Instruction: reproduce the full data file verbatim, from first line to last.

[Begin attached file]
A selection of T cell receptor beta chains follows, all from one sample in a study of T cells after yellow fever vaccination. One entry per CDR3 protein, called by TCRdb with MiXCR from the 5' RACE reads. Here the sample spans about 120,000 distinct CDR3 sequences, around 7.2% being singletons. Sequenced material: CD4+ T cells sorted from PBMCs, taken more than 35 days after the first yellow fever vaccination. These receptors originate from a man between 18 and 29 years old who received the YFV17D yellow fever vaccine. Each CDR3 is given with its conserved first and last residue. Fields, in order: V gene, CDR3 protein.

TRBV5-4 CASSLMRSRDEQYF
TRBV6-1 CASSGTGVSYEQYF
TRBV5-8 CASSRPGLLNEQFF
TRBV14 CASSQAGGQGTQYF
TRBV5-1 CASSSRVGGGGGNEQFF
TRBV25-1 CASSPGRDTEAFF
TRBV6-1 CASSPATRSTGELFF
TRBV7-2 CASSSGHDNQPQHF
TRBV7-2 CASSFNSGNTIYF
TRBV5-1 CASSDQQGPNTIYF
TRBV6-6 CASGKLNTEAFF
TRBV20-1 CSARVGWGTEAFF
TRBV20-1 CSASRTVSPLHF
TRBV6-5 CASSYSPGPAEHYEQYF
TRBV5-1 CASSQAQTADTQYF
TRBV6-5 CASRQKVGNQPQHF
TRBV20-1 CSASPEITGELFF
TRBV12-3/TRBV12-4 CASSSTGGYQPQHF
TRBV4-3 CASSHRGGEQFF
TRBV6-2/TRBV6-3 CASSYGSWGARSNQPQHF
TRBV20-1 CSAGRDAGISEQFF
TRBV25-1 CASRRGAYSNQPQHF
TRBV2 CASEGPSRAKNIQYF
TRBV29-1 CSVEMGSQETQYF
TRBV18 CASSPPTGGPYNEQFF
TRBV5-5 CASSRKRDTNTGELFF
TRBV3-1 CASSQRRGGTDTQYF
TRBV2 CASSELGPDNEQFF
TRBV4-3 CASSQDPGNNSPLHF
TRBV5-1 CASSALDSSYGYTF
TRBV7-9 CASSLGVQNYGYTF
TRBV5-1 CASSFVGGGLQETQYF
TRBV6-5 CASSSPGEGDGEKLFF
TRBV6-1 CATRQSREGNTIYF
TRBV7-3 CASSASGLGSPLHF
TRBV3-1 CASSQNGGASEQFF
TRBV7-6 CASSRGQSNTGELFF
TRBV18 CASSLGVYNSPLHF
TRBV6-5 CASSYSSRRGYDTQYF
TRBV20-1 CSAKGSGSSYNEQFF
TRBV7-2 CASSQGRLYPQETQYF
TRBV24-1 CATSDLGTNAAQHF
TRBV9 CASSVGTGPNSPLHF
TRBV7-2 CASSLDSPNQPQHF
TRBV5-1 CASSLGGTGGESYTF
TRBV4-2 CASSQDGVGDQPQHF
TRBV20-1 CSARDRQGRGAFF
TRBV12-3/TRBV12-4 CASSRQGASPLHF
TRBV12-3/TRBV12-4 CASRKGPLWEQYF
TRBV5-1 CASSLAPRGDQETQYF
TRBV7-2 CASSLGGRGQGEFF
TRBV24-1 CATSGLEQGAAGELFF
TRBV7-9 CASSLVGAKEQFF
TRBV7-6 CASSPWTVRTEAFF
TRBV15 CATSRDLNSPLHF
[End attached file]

A selection of T cell receptor beta chains follows, all from one sample in a study of T cells after yellow fever vaccination. One entry per CDR3 protein, called by TCRdb with MiXCR from the 5' RACE reads. Here the sample spans about 120,000 distinct CDR3 sequences, around 7.2% being singletons. Sequenced material: CD4+ T cells sorted from PBMCs, taken more than 35 days after the first yellow fever vaccination. These receptors originate from a man between 18 and 29 years old who received the YFV17D yellow fever vaccine. Each CDR3 is given with its conserved first and last residue. Fields, in order: V gene, CDR3 protein.

TRBV5-4 CASSLMRSRDEQYF
TRBV6-1 CASSGTGVSYEQYF
TRBV5-8 CASSRPGLLNEQFF
TRBV14 CASSQAGGQGTQYF
TRBV5-1 CASSSRVGGGGGNEQFF
TRBV25-1 CASSPGRDTEAFF
TRBV6-1 CASSPATRSTGELFF
TRBV7-2 CASSSGHDNQPQHF
TRBV7-2 CASSFNSGNTIYF
TRBV5-1 CASSDQQGPNTIYF
TRBV6-6 CASGKLNTEAFF
TRBV20-1 CSARVGWGTEAFF
TRBV20-1 CSASRTVSPLHF
TRBV6-5 CASSYSPGPAEHYEQYF
TRBV5-1 CASSQAQTADTQYF
TRBV6-5 CASRQKVGNQPQHF
TRBV20-1 CSASPEITGELFF
TRBV12-3/TRBV12-4 CASSSTGGYQPQHF
TRBV4-3 CASSHRGGEQFF
TRBV6-2/TRBV6-3 CASSYGSWGARSNQPQHF
TRBV20-1 CSAGRDAGISEQFF
TRBV25-1 CASRRGAYSNQPQHF
TRBV2 CASEGPSRAKNIQYF
TRBV29-1 CSVEMGSQETQYF
TRBV18 CASSPPTGGPYNEQFF
TRBV5-5 CASSRKRDTNTGELFF
TRBV3-1 CASSQRRGGTDTQYF
TRBV2 CASSELGPDNEQFF
TRBV4-3 CASSQDPGNNSPLHF
TRBV5-1 CASSALDSSYGYTF
TRBV7-9 CASSLGVQNYGYTF
TRBV5-1 CASSFVGGGLQETQYF
TRBV6-5 CASSSPGEGDGEKLFF
TRBV6-1 CATRQSREGNTIYF
TRBV7-3 CASSASGLGSPLHF
TRBV3-1 CASSQNGGASEQFF
TRBV7-6 CASSRGQSNTGELFF
TRBV18 CASSLGVYNSPLHF
TRBV6-5 CASSYSSRRGYDTQYF
TRBV20-1 CSAKGSGSSYNEQFF
TRBV7-2 CASSQGRLYPQETQYF
TRBV24-1 CATSDLGTNAAQHF
TRBV9 CASSVGTGPNSPLHF
TRBV7-2 CASSLDSPNQPQHF
TRBV5-1 CASSLGGTGGESYTF
TRBV4-2 CASSQDGVGDQPQHF
TRBV20-1 CSARDRQGRGAFF
TRBV12-3/TRBV12-4 CASSRQGASPLHF
TRBV12-3/TRBV12-4 CASRKGPLWEQYF
TRBV5-1 CASSLAPRGDQETQYF
TRBV7-2 CASSLGGRGQGEFF
TRBV24-1 CATSGLEQGAAGELFF
TRBV7-9 CASSLVGAKEQFF
TRBV7-6 CASSPWTVRTEAFF
TRBV15 CATSRDLNSPLHF